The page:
This memo issued last March addresses employer rules against talking about work conditions, including social media. http://apps.nlrb.gov/link/document.a...031d4581b37135
You can make such a ban, but you have to make it narrow enough to not cover discussing work conditions. They have a right to complain in public about your company.
Define "punishment". If it was abject termination without severance, etc. then I'd say that's fair. Even it was allowable it's pretty draconian of the employer.

However, if someone was complaining about work conditions all the time on Facebook, do you think that person would EVER get a promotion or more opportunity? Extremely doubtful. That may not be "retaliation"; in my mind that is just common sense.
 
Old 01-08-2016, 09:31 AM
 
2,079 posts, read 2,498,789 times
Reputation: 3947
if you use twitter, you should be fired anyway, regardless of what you post.
 
Old 01-08-2016, 09:41 AM
 
Location: Suburb of Chicago
17,983 posts, read 8,789,007 times
Reputation: 18439
Quote:
Originally Posted by marigolds6 View Post
One piece of nuance missing here...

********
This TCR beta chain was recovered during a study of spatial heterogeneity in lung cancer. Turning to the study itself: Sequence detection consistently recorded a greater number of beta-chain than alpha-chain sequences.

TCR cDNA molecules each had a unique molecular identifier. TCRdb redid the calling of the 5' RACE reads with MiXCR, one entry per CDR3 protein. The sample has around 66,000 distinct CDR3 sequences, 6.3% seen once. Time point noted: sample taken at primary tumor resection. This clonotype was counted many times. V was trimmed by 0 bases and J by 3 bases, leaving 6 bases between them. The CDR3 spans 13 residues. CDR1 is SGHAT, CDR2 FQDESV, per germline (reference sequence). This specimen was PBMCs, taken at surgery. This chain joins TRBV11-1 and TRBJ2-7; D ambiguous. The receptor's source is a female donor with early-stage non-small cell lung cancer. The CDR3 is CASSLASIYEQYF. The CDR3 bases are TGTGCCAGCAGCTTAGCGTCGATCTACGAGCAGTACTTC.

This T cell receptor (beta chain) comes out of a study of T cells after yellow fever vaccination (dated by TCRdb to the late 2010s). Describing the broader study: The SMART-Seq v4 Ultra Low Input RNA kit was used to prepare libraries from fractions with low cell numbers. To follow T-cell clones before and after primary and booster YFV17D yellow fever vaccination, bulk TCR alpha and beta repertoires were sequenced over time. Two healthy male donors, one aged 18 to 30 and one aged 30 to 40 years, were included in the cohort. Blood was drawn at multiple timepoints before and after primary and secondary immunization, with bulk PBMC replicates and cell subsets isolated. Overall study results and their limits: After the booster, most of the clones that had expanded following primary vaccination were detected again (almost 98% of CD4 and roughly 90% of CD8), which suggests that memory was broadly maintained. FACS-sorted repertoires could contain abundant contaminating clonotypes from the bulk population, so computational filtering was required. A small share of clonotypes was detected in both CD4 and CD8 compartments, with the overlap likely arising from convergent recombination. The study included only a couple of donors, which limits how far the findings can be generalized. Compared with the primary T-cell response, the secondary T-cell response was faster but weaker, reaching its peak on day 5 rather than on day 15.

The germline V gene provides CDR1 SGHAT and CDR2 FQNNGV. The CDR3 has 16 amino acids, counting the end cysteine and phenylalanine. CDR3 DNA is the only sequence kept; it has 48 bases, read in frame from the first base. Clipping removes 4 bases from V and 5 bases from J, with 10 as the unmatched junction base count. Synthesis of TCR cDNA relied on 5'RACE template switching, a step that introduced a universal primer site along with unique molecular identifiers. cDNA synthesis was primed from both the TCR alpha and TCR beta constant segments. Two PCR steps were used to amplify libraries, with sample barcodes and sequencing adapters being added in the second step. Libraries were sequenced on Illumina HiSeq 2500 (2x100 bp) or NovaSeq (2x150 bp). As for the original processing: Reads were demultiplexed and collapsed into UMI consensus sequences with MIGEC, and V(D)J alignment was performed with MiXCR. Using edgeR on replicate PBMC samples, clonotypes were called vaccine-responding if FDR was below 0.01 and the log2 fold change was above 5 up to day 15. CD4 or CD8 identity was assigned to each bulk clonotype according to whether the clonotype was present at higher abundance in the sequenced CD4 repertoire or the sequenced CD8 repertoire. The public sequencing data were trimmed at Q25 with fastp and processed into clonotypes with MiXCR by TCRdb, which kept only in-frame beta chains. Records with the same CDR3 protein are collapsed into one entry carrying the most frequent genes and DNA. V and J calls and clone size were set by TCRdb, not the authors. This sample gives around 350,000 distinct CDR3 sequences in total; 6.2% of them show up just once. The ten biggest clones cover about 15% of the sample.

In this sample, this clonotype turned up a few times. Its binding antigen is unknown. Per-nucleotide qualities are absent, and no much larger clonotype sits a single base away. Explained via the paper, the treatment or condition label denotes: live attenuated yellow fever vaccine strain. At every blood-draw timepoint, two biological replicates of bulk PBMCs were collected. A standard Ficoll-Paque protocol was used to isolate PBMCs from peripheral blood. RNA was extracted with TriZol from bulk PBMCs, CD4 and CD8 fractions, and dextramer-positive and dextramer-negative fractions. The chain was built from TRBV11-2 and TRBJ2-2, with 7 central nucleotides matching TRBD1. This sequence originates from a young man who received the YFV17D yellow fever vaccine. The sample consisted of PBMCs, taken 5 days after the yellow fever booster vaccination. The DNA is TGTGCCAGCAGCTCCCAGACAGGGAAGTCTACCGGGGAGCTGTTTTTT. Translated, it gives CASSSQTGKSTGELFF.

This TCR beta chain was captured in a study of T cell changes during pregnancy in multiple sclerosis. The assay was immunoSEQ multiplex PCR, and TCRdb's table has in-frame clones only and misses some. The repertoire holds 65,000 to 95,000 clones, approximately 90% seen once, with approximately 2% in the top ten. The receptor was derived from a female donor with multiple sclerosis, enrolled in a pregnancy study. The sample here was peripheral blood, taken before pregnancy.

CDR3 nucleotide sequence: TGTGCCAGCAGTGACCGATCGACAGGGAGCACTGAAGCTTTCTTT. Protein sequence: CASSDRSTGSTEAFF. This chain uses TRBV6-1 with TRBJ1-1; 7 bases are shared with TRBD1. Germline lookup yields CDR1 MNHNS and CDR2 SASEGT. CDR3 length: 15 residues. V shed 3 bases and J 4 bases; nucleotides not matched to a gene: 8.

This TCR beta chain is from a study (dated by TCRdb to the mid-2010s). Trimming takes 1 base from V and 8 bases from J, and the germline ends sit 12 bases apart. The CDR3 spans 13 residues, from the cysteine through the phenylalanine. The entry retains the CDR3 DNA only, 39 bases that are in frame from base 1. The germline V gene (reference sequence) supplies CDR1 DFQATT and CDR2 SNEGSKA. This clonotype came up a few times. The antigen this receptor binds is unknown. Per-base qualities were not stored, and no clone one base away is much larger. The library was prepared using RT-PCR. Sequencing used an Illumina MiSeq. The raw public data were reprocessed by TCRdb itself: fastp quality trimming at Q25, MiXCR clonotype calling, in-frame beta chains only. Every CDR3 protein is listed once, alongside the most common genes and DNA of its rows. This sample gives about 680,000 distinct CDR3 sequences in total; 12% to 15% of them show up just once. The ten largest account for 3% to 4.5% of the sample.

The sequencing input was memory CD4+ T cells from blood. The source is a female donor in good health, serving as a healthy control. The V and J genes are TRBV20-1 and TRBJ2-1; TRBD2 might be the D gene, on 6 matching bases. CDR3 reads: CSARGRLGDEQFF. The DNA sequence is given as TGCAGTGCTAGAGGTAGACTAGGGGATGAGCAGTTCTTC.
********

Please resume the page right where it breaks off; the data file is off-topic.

She was not fired for her post on social media.
She was fired for the post by the restaurant owner on social media. He took a private message from her to him, screen shot it, posted up his reply, and then widely disseminated that. (Notice that her post is way too long to have been a tweet. It was clearly a private message, via email or facebook private message, from her directly to him.)

It was his post, not her post, that went viral.
It isn't clear why she lost her job, but her post was on Facebook, not Twitter. She made it public and the partner of the restaurant responded in public.

I still think it's possible it was the aftermath/backlash that cost her the job. She has since deleted her Facebook account.